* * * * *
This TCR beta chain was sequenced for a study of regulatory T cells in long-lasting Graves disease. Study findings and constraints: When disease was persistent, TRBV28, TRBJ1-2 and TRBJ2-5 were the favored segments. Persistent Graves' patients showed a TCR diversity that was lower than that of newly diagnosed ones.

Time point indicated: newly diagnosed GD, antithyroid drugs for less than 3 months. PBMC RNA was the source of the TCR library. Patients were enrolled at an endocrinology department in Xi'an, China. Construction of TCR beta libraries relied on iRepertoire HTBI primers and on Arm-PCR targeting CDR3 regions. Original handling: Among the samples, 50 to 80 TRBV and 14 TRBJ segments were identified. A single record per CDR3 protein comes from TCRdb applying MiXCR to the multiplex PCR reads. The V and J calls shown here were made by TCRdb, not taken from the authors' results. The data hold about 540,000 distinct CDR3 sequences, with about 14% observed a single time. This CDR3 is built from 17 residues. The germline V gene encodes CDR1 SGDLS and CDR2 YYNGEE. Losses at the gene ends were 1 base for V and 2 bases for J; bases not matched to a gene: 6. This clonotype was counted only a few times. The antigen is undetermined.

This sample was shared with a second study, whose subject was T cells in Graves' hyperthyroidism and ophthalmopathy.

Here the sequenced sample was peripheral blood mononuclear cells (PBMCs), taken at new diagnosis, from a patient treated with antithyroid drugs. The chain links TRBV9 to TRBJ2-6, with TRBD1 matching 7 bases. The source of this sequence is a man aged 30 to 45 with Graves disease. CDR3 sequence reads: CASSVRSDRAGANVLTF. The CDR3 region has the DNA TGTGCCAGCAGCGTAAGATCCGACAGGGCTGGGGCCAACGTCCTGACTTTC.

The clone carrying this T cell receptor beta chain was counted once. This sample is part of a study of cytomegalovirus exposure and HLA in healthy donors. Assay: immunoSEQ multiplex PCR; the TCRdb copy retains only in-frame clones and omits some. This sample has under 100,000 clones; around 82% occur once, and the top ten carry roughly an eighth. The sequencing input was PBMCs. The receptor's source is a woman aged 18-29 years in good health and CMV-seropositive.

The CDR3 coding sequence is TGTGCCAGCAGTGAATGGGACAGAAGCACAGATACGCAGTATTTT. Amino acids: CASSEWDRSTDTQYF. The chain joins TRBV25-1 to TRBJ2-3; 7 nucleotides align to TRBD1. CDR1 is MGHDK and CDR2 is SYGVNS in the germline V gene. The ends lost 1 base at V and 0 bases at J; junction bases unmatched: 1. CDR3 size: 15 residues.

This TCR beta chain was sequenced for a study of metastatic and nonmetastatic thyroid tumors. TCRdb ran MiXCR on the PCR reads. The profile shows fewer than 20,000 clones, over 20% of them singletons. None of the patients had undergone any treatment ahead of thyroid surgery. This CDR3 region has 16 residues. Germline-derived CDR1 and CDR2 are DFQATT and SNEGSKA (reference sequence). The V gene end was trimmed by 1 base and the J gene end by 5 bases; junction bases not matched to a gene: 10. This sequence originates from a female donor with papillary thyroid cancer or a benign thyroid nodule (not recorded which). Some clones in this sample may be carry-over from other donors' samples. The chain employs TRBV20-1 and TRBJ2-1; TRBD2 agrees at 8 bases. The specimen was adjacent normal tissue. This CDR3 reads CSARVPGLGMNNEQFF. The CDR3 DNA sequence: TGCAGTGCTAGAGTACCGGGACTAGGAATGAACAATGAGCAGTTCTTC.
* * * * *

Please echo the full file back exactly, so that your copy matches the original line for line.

This TCR beta chain was sequenced for a study of regulatory T cells in long-lasting Graves disease. Study findings and constraints: When disease was persistent, TRBV28, TRBJ1-2 and TRBJ2-5 were the favored segments. Persistent Graves' patients showed a TCR diversity that was lower than that of newly diagnosed ones.

Time point indicated: newly diagnosed GD, antithyroid drugs for less than 3 months. PBMC RNA was the source of the TCR library. Patients were enrolled at an endocrinology department in Xi'an, China. Construction of TCR beta libraries relied on iRepertoire HTBI primers and on Arm-PCR targeting CDR3 regions. Original handling: Among the samples, 50 to 80 TRBV and 14 TRBJ segments were identified. A single record per CDR3 protein comes from TCRdb applying MiXCR to the multiplex PCR reads. The V and J calls shown here were made by TCRdb, not taken from the authors' results. The data hold about 540,000 distinct CDR3 sequences, with about 14% observed a single time. This CDR3 is built from 17 residues. The germline V gene encodes CDR1 SGDLS and CDR2 YYNGEE. Losses at the gene ends were 1 base for V and 2 bases for J; bases not matched to a gene: 6. This clonotype was counted only a few times. The antigen is undetermined.

This sample was shared with a second study, whose subject was T cells in Graves' hyperthyroidism and ophthalmopathy.

Here the sequenced sample was peripheral blood mononuclear cells (PBMCs), taken at new diagnosis, from a patient treated with antithyroid drugs. The chain links TRBV9 to TRBJ2-6, with TRBD1 matching 7 bases. The source of this sequence is a man aged 30 to 45 with Graves disease. CDR3 sequence reads: CASSVRSDRAGANVLTF. The CDR3 region has the DNA TGTGCCAGCAGCGTAAGATCCGACAGGGCTGGGGCCAACGTCCTGACTTTC.

The clone carrying this T cell receptor beta chain was counted once. This sample is part of a study of cytomegalovirus exposure and HLA in healthy donors. Assay: immunoSEQ multiplex PCR; the TCRdb copy retains only in-frame clones and omits some. This sample has under 100,000 clones; around 82% occur once, and the top ten carry roughly an eighth. The sequencing input was PBMCs. The receptor's source is a woman aged 18-29 years in good health and CMV-seropositive.

The CDR3 coding sequence is TGTGCCAGCAGTGAATGGGACAGAAGCACAGATACGCAGTATTTT. Amino acids: CASSEWDRSTDTQYF. The chain joins TRBV25-1 to TRBJ2-3; 7 nucleotides align to TRBD1. CDR1 is MGHDK and CDR2 is SYGVNS in the germline V gene. The ends lost 1 base at V and 0 bases at J; junction bases unmatched: 1. CDR3 size: 15 residues.

This TCR beta chain was sequenced for a study of metastatic and nonmetastatic thyroid tumors. TCRdb ran MiXCR on the PCR reads. The profile shows fewer than 20,000 clones, over 20% of them singletons. None of the patients had undergone any treatment ahead of thyroid surgery. This CDR3 region has 16 residues. Germline-derived CDR1 and CDR2 are DFQATT and SNEGSKA (reference sequence). The V gene end was trimmed by 1 base and the J gene end by 5 bases; junction bases not matched to a gene: 10. This sequence originates from a female donor with papillary thyroid cancer or a benign thyroid nodule (not recorded which). Some clones in this sample may be carry-over from other donors' samples. The chain employs TRBV20-1 and TRBJ2-1; TRBD2 agrees at 8 bases. The specimen was adjacent normal tissue. This CDR3 reads CSARVPGLGMNNEQFF. The CDR3 DNA sequence: TGCAGTGCTAGAGTACCGGGACTAGGAATGAACAATGAGCAGTTCTTC.